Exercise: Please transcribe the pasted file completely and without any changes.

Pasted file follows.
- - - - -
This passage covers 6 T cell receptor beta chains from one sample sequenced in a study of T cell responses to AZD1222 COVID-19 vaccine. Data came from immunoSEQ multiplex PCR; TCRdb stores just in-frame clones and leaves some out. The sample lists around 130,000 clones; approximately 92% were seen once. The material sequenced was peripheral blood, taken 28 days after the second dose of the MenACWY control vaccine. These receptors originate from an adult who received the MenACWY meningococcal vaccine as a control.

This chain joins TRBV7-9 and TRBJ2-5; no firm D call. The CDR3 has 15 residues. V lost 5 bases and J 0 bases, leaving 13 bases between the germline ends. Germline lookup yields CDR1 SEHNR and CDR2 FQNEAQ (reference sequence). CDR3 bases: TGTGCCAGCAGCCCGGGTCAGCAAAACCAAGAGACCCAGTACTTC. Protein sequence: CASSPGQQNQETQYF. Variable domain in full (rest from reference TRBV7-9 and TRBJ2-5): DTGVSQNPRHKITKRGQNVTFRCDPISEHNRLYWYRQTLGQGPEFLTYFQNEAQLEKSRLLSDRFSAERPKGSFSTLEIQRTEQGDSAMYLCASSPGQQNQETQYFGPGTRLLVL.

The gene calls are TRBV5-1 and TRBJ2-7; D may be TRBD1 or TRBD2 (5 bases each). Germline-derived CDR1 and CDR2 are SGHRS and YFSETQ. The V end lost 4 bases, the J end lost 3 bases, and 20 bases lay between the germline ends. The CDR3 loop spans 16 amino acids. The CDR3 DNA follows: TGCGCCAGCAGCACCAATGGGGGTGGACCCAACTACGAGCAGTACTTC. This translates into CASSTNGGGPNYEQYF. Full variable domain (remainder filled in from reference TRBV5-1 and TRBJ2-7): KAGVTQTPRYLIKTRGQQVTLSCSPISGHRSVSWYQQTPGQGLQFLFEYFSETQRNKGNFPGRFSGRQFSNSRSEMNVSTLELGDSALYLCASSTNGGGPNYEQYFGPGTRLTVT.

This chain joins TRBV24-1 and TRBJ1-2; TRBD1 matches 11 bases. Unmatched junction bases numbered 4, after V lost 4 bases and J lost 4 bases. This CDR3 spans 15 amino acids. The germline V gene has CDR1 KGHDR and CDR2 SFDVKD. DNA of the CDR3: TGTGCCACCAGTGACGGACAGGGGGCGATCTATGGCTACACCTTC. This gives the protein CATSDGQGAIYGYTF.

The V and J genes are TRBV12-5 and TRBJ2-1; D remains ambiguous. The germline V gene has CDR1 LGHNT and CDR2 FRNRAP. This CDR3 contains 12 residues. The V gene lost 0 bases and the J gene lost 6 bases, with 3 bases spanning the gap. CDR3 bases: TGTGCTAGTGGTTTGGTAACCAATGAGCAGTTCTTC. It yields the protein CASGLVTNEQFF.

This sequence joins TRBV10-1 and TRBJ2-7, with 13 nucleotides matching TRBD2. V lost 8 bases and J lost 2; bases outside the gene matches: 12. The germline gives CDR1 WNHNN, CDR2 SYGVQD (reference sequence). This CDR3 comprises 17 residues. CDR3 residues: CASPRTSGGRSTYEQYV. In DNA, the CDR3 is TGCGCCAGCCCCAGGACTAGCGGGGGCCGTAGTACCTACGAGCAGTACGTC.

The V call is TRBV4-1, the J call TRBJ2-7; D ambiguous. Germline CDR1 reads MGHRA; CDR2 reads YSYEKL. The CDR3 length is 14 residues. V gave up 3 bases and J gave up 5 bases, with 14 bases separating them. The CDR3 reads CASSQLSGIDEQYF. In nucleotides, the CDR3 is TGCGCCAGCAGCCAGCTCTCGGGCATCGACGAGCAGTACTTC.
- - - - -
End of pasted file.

This passage covers 6 T cell receptor beta chains from one sample sequenced in a study of T cell responses to AZD1222 COVID-19 vaccine. Data came from immunoSEQ multiplex PCR; TCRdb stores just in-frame clones and leaves some out. The sample lists around 130,000 clones; approximately 92% were seen once. The material sequenced was peripheral blood, taken 28 days after the second dose of the MenACWY control vaccine. These receptors originate from an adult who received the MenACWY meningococcal vaccine as a control.

This chain joins TRBV7-9 and TRBJ2-5; no firm D call. The CDR3 has 15 residues. V lost 5 bases and J 0 bases, leaving 13 bases between the germline ends. Germline lookup yields CDR1 SEHNR and CDR2 FQNEAQ (reference sequence). CDR3 bases: TGTGCCAGCAGCCCGGGTCAGCAAAACCAAGAGACCCAGTACTTC. Protein sequence: CASSPGQQNQETQYF. Variable domain in full (rest from reference TRBV7-9 and TRBJ2-5): DTGVSQNPRHKITKRGQNVTFRCDPISEHNRLYWYRQTLGQGPEFLTYFQNEAQLEKSRLLSDRFSAERPKGSFSTLEIQRTEQGDSAMYLCASSPGQQNQETQYFGPGTRLLVL.

The gene calls are TRBV5-1 and TRBJ2-7; D may be TRBD1 or TRBD2 (5 bases each). Germline-derived CDR1 and CDR2 are SGHRS and YFSETQ. The V end lost 4 bases, the J end lost 3 bases, and 20 bases lay between the germline ends. The CDR3 loop spans 16 amino acids. The CDR3 DNA follows: TGCGCCAGCAGCACCAATGGGGGTGGACCCAACTACGAGCAGTACTTC. This translates into CASSTNGGGPNYEQYF. Full variable domain (remainder filled in from reference TRBV5-1 and TRBJ2-7): KAGVTQTPRYLIKTRGQQVTLSCSPISGHRSVSWYQQTPGQGLQFLFEYFSETQRNKGNFPGRFSGRQFSNSRSEMNVSTLELGDSALYLCASSTNGGGPNYEQYFGPGTRLTVT.

This chain joins TRBV24-1 and TRBJ1-2; TRBD1 matches 11 bases. Unmatched junction bases numbered 4, after V lost 4 bases and J lost 4 bases. This CDR3 spans 15 amino acids. The germline V gene has CDR1 KGHDR and CDR2 SFDVKD. DNA of the CDR3: TGTGCCACCAGTGACGGACAGGGGGCGATCTATGGCTACACCTTC. This gives the protein CATSDGQGAIYGYTF.

The V and J genes are TRBV12-5 and TRBJ2-1; D remains ambiguous. The germline V gene has CDR1 LGHNT and CDR2 FRNRAP. This CDR3 contains 12 residues. The V gene lost 0 bases and the J gene lost 6 bases, with 3 bases spanning the gap. CDR3 bases: TGTGCTAGTGGTTTGGTAACCAATGAGCAGTTCTTC. It yields the protein CASGLVTNEQFF.

This sequence joins TRBV10-1 and TRBJ2-7, with 13 nucleotides matching TRBD2. V lost 8 bases and J lost 2; bases outside the gene matches: 12. The germline gives CDR1 WNHNN, CDR2 SYGVQD (reference sequence). This CDR3 comprises 17 residues. CDR3 residues: CASPRTSGGRSTYEQYV. In DNA, the CDR3 is TGCGCCAGCCCCAGGACTAGCGGGGGCCGTAGTACCTACGAGCAGTACGTC.

The V call is TRBV4-1, the J call TRBJ2-7; D ambiguous. Germline CDR1 reads MGHRA; CDR2 reads YSYEKL. The CDR3 length is 14 residues. V gave up 3 bases and J gave up 5 bases, with 14 bases separating them. The CDR3 reads CASSQLSGIDEQYF. In nucleotides, the CDR3 is TGCGCCAGCAGCCAGCTCTCGGGCATCGACGAGCAGTACTTC.